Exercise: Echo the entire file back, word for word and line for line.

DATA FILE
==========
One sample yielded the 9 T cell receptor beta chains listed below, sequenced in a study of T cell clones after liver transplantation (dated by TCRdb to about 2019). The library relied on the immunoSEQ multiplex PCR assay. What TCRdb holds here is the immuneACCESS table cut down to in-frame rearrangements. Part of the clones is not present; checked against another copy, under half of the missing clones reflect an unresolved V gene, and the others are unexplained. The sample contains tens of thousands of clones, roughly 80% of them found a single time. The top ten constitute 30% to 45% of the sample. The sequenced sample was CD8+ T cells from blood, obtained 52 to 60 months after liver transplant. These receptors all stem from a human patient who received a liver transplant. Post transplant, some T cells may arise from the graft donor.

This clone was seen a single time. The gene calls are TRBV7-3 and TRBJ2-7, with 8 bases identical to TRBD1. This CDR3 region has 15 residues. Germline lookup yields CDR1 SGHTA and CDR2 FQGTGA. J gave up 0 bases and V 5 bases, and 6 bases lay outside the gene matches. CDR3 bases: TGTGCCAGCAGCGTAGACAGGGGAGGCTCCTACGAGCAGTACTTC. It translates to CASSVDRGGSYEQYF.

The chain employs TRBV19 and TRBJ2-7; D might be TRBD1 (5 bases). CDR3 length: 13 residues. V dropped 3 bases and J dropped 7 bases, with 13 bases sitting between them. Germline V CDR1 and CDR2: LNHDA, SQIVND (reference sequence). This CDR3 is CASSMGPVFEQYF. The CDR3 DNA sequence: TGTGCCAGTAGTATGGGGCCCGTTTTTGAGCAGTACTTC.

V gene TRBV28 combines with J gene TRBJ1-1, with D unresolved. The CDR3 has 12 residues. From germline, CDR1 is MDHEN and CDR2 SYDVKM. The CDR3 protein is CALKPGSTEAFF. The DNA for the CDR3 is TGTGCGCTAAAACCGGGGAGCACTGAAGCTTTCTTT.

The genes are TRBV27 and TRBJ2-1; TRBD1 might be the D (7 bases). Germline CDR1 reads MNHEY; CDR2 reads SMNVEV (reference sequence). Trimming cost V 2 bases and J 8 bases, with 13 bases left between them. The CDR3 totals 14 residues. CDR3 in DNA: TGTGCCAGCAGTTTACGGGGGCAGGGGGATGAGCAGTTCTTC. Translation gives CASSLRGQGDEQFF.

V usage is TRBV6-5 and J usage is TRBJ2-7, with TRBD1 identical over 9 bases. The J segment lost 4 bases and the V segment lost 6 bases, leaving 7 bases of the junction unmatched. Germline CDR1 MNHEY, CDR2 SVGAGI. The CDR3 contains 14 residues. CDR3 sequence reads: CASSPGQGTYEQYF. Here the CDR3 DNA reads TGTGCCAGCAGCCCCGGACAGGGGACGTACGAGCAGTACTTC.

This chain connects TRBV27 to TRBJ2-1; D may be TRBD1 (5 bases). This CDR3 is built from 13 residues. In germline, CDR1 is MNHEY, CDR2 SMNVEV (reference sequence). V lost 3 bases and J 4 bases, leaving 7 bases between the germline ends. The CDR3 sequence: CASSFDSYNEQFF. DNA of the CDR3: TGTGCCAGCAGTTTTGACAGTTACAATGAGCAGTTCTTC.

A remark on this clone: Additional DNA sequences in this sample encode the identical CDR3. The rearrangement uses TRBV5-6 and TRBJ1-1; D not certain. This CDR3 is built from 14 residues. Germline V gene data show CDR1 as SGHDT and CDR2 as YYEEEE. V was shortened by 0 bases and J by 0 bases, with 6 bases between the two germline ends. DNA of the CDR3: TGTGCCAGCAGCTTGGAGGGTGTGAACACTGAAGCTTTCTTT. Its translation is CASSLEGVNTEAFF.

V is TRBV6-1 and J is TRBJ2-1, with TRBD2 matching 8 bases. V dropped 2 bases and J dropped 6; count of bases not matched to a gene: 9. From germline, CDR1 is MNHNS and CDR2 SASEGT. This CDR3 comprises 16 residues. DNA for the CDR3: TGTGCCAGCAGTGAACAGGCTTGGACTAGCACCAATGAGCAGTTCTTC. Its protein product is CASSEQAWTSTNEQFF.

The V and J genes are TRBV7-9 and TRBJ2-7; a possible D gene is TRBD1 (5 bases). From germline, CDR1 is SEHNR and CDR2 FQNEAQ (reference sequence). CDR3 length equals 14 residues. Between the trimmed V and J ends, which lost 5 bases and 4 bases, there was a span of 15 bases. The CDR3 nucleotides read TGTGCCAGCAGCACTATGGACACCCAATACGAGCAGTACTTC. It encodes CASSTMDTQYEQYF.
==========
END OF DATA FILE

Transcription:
One sample yielded the 9 T cell receptor beta chains listed below, sequenced in a study of T cell clones after liver transplantation (dated by TCRdb to about 2019). The library relied on the immunoSEQ multiplex PCR assay. What TCRdb holds here is the immuneACCESS table cut down to in-frame rearrangements. Part of the clones is not present; checked against another copy, under half of the missing clones reflect an unresolved V gene, and the others are unexplained. The sample contains tens of thousands of clones, roughly 80% of them found a single time. The top ten constitute 30% to 45% of the sample. The sequenced sample was CD8+ T cells from blood, obtained 52 to 60 months after liver transplant. These receptors all stem from a human patient who received a liver transplant. Post transplant, some T cells may arise from the graft donor.

This clone was seen a single time. The gene calls are TRBV7-3 and TRBJ2-7, with 8 bases identical to TRBD1. This CDR3 region has 15 residues. Germline lookup yields CDR1 SGHTA and CDR2 FQGTGA. J gave up 0 bases and V 5 bases, and 6 bases lay outside the gene matches. CDR3 bases: TGTGCCAGCAGCGTAGACAGGGGAGGCTCCTACGAGCAGTACTTC. It translates to CASSVDRGGSYEQYF.

The chain employs TRBV19 and TRBJ2-7; D might be TRBD1 (5 bases). CDR3 length: 13 residues. V dropped 3 bases and J dropped 7 bases, with 13 bases sitting between them. Germline V CDR1 and CDR2: LNHDA, SQIVND (reference sequence). This CDR3 is CASSMGPVFEQYF. The CDR3 DNA sequence: TGTGCCAGTAGTATGGGGCCCGTTTTTGAGCAGTACTTC.

V gene TRBV28 combines with J gene TRBJ1-1, with D unresolved. The CDR3 has 12 residues. From germline, CDR1 is MDHEN and CDR2 SYDVKM. The CDR3 protein is CALKPGSTEAFF. The DNA for the CDR3 is TGTGCGCTAAAACCGGGGAGCACTGAAGCTTTCTTT.

The genes are TRBV27 and TRBJ2-1; TRBD1 might be the D (7 bases). Germline CDR1 reads MNHEY; CDR2 reads SMNVEV (reference sequence). Trimming cost V 2 bases and J 8 bases, with 13 bases left between them. The CDR3 totals 14 residues. CDR3 in DNA: TGTGCCAGCAGTTTACGGGGGCAGGGGGATGAGCAGTTCTTC. Translation gives CASSLRGQGDEQFF.

V usage is TRBV6-5 and J usage is TRBJ2-7, with TRBD1 identical over 9 bases. The J segment lost 4 bases and the V segment lost 6 bases, leaving 7 bases of the junction unmatched. Germline CDR1 MNHEY, CDR2 SVGAGI. The CDR3 contains 14 residues. CDR3 sequence reads: CASSPGQGTYEQYF. Here the CDR3 DNA reads TGTGCCAGCAGCCCCGGACAGGGGACGTACGAGCAGTACTTC.

This chain connects TRBV27 to TRBJ2-1; D may be TRBD1 (5 bases). This CDR3 is built from 13 residues. In germline, CDR1 is MNHEY, CDR2 SMNVEV (reference sequence). V lost 3 bases and J 4 bases, leaving 7 bases between the germline ends. The CDR3 sequence: CASSFDSYNEQFF. DNA of the CDR3: TGTGCCAGCAGTTTTGACAGTTACAATGAGCAGTTCTTC.

A remark on this clone: Additional DNA sequences in this sample encode the identical CDR3. The rearrangement uses TRBV5-6 and TRBJ1-1; D not certain. This CDR3 is built from 14 residues. Germline V gene data show CDR1 as SGHDT and CDR2 as YYEEEE. V was shortened by 0 bases and J by 0 bases, with 6 bases between the two germline ends. DNA of the CDR3: TGTGCCAGCAGCTTGGAGGGTGTGAACACTGAAGCTTTCTTT. Its translation is CASSLEGVNTEAFF.

V is TRBV6-1 and J is TRBJ2-1, with TRBD2 matching 8 bases. V dropped 2 bases and J dropped 6; count of bases not matched to a gene: 9. From germline, CDR1 is MNHNS and CDR2 SASEGT. This CDR3 comprises 16 residues. DNA for the CDR3: TGTGCCAGCAGTGAACAGGCTTGGACTAGCACCAATGAGCAGTTCTTC. Its protein product is CASSEQAWTSTNEQFF.

The V and J genes are TRBV7-9 and TRBJ2-7; a possible D gene is TRBD1 (5 bases). From germline, CDR1 is SEHNR and CDR2 FQNEAQ (reference sequence). CDR3 length equals 14 residues. Between the trimmed V and J ends, which lost 5 bases and 4 bases, there was a span of 15 bases. The CDR3 nucleotides read TGTGCCAGCAGCACTATGGACACCCAATACGAGCAGTACTTC. It encodes CASSTMDTQYEQYF.